- Minnesota Gov. Mark Dayton proposed a $1.5 billion bond bill that would pay for a wide variety of public works projects, according to the Star Tribune.
- Projects specified in the bill include more than $540 million for work at University of Minnesota campuses statewide; $100 million for affordable housing projects; $50 million for an express bus system; $30 million for work at Fort Snelling in St. Paul; and $12 million for a renovation of the Stone Arch Bridge in Minneapolis. Minnesota communities submitted proposals for projects totaling $857 million that they wanted included in the governor's plan, but Dayton rejected those in favor of initiatives that focused on "preserving state assets," according to Management and Budget Commissioner Myron Frans.
- The governor referred to the state's Triple-A bond rating as a reason for addressing the need for state infrastructure improvements. Dayton must win the backing of the state's elected Republicans, who have previously resisted passing bonding bills that cost more than $1 billion.
Dayton, a member of the state's Democratic-Farmer-Labor party, is used to run-ins with Minnesota GOP members, who have previously pushed back on his spending proposals. In fact, about this same time last year, Dayton proposed a similar program of public works spending, also paid for on the back of the state's high credit rating. As he did this week, Dayton wanted the legislature to approve $1.5 billion of spending, but settled for $988 million. In 2016, Dayton and state Democrats came up one vote short of passing a $1.8 billion bill.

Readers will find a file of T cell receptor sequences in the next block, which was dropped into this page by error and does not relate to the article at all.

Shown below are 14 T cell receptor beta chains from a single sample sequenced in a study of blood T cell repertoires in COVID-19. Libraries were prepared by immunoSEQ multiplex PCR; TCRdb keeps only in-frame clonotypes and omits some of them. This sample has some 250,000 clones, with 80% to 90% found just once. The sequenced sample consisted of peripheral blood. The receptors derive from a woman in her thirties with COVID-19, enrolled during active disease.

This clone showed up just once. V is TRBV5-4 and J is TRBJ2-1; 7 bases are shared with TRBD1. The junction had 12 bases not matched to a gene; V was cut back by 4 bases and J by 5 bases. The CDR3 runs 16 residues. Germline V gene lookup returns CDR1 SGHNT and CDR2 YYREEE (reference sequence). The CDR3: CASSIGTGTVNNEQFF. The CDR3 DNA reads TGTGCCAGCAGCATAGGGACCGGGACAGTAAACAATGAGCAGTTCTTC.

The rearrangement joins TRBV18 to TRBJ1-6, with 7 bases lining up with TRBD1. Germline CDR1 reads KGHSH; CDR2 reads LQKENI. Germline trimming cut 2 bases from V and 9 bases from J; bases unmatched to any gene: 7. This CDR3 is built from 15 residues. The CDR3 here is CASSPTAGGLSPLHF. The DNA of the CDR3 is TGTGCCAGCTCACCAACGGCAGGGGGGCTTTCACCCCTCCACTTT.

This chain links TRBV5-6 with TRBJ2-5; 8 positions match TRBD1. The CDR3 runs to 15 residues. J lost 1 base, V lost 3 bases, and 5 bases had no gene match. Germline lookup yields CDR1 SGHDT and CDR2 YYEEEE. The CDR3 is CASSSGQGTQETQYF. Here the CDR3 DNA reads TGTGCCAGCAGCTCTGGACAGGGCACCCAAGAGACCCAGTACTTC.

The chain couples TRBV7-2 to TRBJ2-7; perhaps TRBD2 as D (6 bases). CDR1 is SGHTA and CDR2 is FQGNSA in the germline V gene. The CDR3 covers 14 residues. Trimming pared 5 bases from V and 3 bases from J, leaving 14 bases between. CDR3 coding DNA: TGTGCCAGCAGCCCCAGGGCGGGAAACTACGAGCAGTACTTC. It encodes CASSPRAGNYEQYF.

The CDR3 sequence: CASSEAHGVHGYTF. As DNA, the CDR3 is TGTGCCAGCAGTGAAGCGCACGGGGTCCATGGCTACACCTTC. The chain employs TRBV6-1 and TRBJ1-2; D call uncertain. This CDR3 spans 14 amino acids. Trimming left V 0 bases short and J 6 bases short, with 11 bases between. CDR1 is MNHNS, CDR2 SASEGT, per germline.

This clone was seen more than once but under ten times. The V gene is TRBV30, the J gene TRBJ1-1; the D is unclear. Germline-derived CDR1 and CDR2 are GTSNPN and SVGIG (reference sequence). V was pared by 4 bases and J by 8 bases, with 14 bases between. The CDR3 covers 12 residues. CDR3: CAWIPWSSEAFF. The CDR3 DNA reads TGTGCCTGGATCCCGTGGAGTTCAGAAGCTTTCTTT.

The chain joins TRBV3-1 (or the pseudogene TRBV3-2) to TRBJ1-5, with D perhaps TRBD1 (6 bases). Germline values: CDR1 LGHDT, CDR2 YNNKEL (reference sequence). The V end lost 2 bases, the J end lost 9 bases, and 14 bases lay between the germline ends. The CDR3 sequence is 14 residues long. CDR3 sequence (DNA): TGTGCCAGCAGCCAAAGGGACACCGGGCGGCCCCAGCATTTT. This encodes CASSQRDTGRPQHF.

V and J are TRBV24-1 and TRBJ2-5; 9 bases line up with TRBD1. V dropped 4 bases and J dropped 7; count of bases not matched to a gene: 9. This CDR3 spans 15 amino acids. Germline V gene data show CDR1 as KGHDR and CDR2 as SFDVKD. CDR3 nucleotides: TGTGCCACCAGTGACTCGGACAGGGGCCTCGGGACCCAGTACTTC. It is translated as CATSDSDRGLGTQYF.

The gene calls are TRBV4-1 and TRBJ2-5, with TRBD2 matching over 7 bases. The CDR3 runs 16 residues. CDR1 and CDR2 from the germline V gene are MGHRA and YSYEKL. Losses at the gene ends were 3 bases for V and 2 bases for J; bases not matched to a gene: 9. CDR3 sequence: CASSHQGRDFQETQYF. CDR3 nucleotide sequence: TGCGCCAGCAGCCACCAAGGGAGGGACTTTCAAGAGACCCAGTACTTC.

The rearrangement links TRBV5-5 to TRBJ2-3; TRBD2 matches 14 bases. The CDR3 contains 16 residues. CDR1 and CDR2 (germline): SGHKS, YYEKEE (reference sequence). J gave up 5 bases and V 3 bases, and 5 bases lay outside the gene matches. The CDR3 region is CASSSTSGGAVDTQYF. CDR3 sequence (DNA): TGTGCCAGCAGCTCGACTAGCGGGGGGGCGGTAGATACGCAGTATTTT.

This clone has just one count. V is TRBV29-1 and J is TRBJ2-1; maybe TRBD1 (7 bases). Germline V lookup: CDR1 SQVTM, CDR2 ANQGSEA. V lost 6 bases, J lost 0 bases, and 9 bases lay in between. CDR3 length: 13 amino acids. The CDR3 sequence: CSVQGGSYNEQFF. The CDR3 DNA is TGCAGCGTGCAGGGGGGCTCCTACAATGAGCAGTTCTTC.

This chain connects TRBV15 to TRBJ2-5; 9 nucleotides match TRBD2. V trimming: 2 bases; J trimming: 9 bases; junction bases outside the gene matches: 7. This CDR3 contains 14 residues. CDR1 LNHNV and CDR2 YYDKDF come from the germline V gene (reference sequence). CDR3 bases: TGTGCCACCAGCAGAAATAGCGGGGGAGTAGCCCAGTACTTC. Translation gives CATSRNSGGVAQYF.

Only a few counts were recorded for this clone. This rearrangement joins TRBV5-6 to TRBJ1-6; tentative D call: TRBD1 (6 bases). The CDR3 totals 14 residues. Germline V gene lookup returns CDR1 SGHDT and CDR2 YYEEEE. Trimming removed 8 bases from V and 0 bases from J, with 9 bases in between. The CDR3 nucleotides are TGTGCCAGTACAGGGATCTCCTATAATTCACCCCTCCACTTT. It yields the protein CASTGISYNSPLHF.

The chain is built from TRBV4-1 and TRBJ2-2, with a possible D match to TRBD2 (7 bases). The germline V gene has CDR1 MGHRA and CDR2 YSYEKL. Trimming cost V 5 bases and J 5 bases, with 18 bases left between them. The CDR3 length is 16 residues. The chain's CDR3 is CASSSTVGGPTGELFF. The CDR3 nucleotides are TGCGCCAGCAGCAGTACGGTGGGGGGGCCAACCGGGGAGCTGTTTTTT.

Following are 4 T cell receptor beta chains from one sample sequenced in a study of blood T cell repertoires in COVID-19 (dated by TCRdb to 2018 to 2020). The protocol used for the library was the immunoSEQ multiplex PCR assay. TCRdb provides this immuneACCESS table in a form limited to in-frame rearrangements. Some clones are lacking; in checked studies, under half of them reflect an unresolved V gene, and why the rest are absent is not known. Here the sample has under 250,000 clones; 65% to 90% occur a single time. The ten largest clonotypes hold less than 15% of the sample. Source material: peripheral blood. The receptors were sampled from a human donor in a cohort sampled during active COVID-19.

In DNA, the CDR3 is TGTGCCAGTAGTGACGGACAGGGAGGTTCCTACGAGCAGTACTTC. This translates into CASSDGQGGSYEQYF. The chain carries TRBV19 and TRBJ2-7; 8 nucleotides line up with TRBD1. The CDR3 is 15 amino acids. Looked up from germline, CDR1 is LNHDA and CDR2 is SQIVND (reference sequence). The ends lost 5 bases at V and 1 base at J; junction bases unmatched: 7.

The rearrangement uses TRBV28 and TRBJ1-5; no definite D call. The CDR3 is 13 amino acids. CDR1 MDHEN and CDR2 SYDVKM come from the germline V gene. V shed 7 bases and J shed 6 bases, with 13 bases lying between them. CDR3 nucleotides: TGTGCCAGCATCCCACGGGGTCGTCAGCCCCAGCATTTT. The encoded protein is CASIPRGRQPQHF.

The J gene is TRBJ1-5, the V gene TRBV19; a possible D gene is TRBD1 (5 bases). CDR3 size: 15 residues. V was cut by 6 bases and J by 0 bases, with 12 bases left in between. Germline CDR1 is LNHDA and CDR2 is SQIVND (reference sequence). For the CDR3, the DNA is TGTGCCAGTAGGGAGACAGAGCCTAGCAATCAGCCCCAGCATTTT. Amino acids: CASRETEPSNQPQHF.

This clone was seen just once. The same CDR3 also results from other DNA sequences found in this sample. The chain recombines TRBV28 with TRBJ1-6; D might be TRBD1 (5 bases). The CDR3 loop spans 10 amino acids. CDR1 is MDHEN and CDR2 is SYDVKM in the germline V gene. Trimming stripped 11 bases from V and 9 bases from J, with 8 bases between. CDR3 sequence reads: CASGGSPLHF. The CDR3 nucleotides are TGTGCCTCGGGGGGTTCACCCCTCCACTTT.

Perhaps no project exemplifies the hostility that can build between Dayton and state GOP members than the $1.9 billion Southwest LRT project in Minneapolis. In 2016, state lawmakers refused to provide the project with the necessary money to meet the federal matching funds requirement. The Metropolitan Council, which is in charge of the light-rail project, came up with the shortfall, effectively executing an end-run around the wishes of Republicans, reportedly with Dayton's support.
Since then, Republicans have petitioned the Federal Transit Administration (FTA) to send them the $900 million in Southwest LRT grant funds instead so that they can pay for other state infrastructure projects, a request the FTA denied.
Before the Metropolitan Council can apply for the FTA grant, however, it needs to iron out some problems in its bid process. Last month, the agency changed the project's specifications after it deemed the results of a previous bid round too expensive. The Metropolitan Council is also dealing with procedural questions around its decision to bar 36 contractors and other firms from participating in the project based on their involvement in the pre-construction phase.